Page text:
Freekeh salad with marinated chicken & pomegranate dressing

Here is another recipe from my current favourite book, Palestine on a Plate, by Joudie Kalla.  I noticed the recipe a while ago and parked it.  Then, the other day, when I was thinking, “What’s for dinner?”, it sprang forth.

It is very simple but it does take about 30 minutes to cook the freekeh so allow yourself sufficient time.

I am a real fan of freekeh but we don’t eat it often enough.  As a consequence, there was a packet in the pantry getting precariously close to its use-by date.  Coincidently, we also had abundant pomegranates, mint, parsley and chives so the recipe was a perfect choice.  There was not much on the shopping list.

The recipe as published (and as set out below) is supposed to feed four.  I guess it just depends on how much chicken you like.  We usually eat one breast between two of us.  I used one large breast and made about a third of the marinade, ie, 1 teaspoon of dried mint, 1 teaspoon of za’atar, etc.  I roughly halved the salad ingredients.  What constitutes “a large bunch of parsley”, “a bunch of chives” and “a bunch of rocket” is anyone’s guess.  As it turned out, the quantities I chose were perfect for us.  The top photo, which was half of what I made, was just right for one.  Work out how much chicken and how much salad you think you will need and adjust the recipe accordingly.

If you like to eat grains (we all should) and haven’t tried freekeh, give it a go.  It is very nice.  I find it  similar to brown rice.  For those who don’t know, freekeh is roasted green wheat grain.

Ingredients:

  • 300g freekeh
  • 4 chicken breasts, cut in half lengthways

Marinade:

  • 1 tbs* dried mint
  • 1 tbs* za’atar
  • 1 tsp dried chilli flakes
  • 4 tbs* pomegranate molasses
  •  a drizzle of olive oil
  • salt & black pepper

Salad:

  • a large bunch of fresh parsley, chopped
  • 5 spring onions, chopped
  • a bunch of fresh chives, chopped
  • 1 pomegranate, seeded
  • a bunch of rocket
  • 2 red chillies, chopped

Dressing:

  • 100ml apple cider vinegar
  • 4 tbs* pomegranate molasses
  • 1 tbs* caster sugar
  • juice of 2 lemons
  • 70ml olive oil
  • 1 tbs* dried mint
  • 1 tbs* za’atar
  • 1 tsp salt

*These are 15 mil tablespoons.

Instructions:

  1. Boil the freekeh in a saucepan of salted water for about 30 minutes.  Remove the pan from the heat, drain and then leave the freekeh to cool down slightly.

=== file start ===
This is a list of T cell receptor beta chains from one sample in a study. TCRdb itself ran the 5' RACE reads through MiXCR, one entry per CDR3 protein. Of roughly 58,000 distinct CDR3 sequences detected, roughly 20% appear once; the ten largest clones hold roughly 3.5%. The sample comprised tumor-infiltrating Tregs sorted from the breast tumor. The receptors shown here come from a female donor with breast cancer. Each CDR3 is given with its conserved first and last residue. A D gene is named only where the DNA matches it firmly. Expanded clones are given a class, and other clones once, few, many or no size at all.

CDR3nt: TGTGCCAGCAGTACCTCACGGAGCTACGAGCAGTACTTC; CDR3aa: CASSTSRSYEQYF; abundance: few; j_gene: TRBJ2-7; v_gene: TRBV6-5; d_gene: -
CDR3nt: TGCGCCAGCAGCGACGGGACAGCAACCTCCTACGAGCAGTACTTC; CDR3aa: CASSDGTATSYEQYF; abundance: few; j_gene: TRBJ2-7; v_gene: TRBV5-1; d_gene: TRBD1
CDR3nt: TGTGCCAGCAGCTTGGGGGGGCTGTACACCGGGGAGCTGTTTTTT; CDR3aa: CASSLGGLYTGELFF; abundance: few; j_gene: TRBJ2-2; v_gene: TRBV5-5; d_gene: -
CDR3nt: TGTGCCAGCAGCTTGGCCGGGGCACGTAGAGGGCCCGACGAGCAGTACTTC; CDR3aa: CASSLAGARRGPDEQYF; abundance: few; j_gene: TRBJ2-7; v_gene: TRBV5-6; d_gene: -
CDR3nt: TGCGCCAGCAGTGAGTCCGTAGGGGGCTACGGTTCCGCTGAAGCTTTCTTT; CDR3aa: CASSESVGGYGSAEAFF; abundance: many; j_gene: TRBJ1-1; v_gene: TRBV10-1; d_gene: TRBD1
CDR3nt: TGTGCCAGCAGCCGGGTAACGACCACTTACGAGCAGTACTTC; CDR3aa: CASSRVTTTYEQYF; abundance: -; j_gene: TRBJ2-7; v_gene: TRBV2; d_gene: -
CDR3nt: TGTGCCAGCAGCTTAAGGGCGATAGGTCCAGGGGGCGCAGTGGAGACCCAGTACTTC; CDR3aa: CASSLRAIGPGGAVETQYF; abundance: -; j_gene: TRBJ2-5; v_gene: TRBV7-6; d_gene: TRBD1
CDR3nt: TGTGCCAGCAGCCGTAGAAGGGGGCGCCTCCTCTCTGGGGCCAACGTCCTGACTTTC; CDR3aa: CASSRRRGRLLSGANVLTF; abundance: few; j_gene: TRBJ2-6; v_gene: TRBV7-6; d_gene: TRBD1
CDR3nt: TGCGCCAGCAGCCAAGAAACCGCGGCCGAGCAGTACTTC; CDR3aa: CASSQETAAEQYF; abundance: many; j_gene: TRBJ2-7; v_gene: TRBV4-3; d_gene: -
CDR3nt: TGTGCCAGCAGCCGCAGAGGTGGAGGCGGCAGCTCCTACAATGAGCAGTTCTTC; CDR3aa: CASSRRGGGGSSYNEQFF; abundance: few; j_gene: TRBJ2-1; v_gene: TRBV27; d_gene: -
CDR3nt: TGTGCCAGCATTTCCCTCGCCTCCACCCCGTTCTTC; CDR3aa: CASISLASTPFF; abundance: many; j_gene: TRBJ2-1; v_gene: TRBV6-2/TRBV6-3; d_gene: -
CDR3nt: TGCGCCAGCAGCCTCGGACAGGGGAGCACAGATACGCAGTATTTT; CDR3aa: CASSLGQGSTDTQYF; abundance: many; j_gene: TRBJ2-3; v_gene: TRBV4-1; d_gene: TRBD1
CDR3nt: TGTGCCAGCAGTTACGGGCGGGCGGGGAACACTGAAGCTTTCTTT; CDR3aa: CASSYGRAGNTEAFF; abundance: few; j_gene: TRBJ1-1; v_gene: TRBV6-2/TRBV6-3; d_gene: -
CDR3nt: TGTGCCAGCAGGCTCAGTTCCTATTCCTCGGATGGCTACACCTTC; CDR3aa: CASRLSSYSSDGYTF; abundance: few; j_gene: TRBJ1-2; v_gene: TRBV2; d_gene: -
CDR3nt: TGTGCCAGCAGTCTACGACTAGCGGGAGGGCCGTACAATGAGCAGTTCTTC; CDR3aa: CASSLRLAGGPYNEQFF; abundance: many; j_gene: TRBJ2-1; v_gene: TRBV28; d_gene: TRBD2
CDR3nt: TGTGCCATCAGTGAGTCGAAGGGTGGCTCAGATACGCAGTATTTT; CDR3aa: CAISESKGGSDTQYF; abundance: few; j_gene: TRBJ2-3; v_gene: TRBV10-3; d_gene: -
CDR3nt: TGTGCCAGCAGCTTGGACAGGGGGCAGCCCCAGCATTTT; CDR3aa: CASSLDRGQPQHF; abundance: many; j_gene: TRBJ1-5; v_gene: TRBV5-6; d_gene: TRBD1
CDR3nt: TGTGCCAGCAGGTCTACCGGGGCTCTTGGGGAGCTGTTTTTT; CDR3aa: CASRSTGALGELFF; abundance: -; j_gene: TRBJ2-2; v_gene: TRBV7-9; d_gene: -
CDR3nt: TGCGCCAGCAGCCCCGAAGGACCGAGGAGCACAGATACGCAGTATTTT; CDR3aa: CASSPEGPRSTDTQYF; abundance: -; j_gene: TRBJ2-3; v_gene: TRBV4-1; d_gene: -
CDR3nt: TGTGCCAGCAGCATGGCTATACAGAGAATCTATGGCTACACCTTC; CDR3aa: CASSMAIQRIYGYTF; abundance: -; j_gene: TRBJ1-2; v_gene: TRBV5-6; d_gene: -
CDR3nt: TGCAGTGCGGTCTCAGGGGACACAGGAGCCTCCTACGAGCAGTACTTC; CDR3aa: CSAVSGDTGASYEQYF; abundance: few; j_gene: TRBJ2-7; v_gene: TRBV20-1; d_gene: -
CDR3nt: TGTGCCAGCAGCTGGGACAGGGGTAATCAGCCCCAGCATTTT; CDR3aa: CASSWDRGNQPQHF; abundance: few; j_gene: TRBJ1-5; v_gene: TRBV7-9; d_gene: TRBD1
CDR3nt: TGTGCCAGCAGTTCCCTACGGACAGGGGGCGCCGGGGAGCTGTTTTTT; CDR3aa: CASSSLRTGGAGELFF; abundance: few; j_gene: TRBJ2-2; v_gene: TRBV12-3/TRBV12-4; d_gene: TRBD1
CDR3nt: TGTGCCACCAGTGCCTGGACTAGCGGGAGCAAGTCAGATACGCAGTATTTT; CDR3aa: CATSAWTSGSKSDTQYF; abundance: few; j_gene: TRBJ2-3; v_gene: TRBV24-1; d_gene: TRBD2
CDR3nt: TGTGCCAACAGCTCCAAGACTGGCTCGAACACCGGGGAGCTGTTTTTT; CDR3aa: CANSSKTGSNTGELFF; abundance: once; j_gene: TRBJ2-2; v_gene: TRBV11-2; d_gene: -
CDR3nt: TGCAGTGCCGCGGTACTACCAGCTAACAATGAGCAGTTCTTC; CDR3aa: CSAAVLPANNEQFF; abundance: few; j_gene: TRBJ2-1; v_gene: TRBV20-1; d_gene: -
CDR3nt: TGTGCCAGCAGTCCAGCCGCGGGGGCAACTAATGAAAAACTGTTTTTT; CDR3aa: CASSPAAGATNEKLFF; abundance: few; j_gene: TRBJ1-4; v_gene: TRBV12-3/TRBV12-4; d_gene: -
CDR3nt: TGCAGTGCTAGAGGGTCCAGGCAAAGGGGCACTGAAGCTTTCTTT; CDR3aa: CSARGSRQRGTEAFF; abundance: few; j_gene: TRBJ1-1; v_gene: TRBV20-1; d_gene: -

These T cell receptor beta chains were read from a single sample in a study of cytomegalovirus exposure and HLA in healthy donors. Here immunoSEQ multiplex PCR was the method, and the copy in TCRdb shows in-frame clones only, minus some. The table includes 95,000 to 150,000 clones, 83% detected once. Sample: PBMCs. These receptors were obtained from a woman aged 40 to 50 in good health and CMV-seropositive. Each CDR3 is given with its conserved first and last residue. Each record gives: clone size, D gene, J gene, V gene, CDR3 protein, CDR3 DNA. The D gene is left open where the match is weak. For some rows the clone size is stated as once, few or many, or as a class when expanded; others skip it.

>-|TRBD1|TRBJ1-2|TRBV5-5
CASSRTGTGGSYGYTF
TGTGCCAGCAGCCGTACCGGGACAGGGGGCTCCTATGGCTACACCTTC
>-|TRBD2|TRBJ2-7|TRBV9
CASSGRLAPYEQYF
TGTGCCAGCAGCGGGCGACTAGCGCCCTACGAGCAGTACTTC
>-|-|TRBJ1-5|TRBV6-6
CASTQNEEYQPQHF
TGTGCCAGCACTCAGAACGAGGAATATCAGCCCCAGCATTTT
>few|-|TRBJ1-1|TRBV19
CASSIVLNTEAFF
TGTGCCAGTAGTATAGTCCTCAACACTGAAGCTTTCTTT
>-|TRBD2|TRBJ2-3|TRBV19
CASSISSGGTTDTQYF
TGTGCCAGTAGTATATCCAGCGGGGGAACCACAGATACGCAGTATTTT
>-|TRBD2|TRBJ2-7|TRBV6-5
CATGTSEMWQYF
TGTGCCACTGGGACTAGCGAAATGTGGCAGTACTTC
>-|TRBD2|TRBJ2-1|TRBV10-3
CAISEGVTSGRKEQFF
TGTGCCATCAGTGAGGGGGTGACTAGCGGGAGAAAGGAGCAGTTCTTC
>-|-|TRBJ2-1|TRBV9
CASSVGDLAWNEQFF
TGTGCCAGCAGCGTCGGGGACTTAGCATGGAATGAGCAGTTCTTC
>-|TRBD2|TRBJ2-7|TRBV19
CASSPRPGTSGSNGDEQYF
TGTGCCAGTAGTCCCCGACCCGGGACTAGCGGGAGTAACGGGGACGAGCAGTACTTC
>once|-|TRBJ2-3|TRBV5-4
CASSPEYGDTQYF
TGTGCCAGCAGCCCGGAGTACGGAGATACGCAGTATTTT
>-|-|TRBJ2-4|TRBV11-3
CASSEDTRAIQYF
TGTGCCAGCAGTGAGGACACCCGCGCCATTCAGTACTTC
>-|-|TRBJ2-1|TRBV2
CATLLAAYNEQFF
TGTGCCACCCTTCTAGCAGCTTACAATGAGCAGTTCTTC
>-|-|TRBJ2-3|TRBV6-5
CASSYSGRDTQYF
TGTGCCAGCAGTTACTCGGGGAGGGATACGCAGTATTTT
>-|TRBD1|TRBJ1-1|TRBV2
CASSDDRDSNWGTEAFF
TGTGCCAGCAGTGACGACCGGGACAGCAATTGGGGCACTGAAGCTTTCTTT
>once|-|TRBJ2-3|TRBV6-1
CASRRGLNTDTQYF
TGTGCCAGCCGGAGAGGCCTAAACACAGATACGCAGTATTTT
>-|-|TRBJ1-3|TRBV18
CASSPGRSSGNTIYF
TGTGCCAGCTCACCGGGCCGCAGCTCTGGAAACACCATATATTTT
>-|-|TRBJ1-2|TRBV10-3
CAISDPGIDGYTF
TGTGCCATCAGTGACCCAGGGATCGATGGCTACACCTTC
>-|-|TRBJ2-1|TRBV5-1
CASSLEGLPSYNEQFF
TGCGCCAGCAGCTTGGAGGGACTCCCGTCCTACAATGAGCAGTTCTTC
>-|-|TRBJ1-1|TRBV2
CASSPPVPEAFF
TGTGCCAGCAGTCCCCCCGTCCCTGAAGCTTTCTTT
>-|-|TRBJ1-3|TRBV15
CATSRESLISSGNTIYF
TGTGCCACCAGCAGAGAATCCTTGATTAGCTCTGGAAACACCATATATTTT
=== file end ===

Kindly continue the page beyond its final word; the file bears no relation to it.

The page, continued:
2. Preheat the oven to 190°C with fan .
  3. Put the chicken in a bowl and add the dried mint, za’atar, chilli flakes, pomegranate molasses and a drizzle of olive oil and season with salt and black pepper.  Mix to ensure it is all coated.
  4. Tip the chicken out onto a baking tray, pouring over any excess juices from the bowl as you do.  Bake for about 20–25 minutes until cooked through.  Slice the chicken into strips.
  5. Add the parsley, spring onions and chives, red chilli and pomegranate seeds to the freekeh and mix together.
  6. Mix the dressing ingredients together, adjust the seasoning to your liking and toss  over the salad.
  7. Sit the salad on a bed of rocket and then top with the sliced chicken and its juices.

Couscous with Toasted Almonds and Pomegranate Seeds

I needed to serve couscous with my chicken tagine with dates and honey and, as I had guests coming, I wanted something a little bit more interesting than plain couscous.  So off I went to Eat Your Books and typed in couscous.  Up popped 85 recipes.  This one caught my eye (probably because it had pomegranates in it and I have a few :)). Continue reading

The Great Pomegranate Extravaganza (Part III)

Pomegranate Gel with Pashmak

This recipe comes from Turkey: Recipes and tales from the road by Leanne Kitchen.  Its a beautifully presented book.  This is the second dessert I have made from it.  The other one, hazelnut meringues with rose cream and roasted strawberries, was a real hit.  This one, I am not so sure about. Continue reading

The Great Pomegranate Extravaganza (Part II)

Faisinjan (Chicken with walnuts and pomegranates)

I found this  recipe in Jane Grigson’s Fruit Book and also in Joy of Cooking (the 1975 edition).  In Joy of Cooking, the dish is called Persian Chicken.  The relative proportions of the ingredients were slightly different but they were, substantially, the same recipe. Continue reading

The Great Pomegranate Extravaganza (Part I)

Akeel (Yoghurt and Pomegranate Dip)

I have always admired Maggie Beer (and I mean always), long before she appeared on National TV on the Cook and the Chef.  My admiration was based on how she creates ways to use ingredients she has at hand.  Pheasant, quince, grapes (verjuice), are just a few that readily come to mind.

So I was not going to be daunted by the number of pomegranates I had.  If I was ever going to live up to my expectation of self, I was going to be able to use all those bloody pomegranates. Continue reading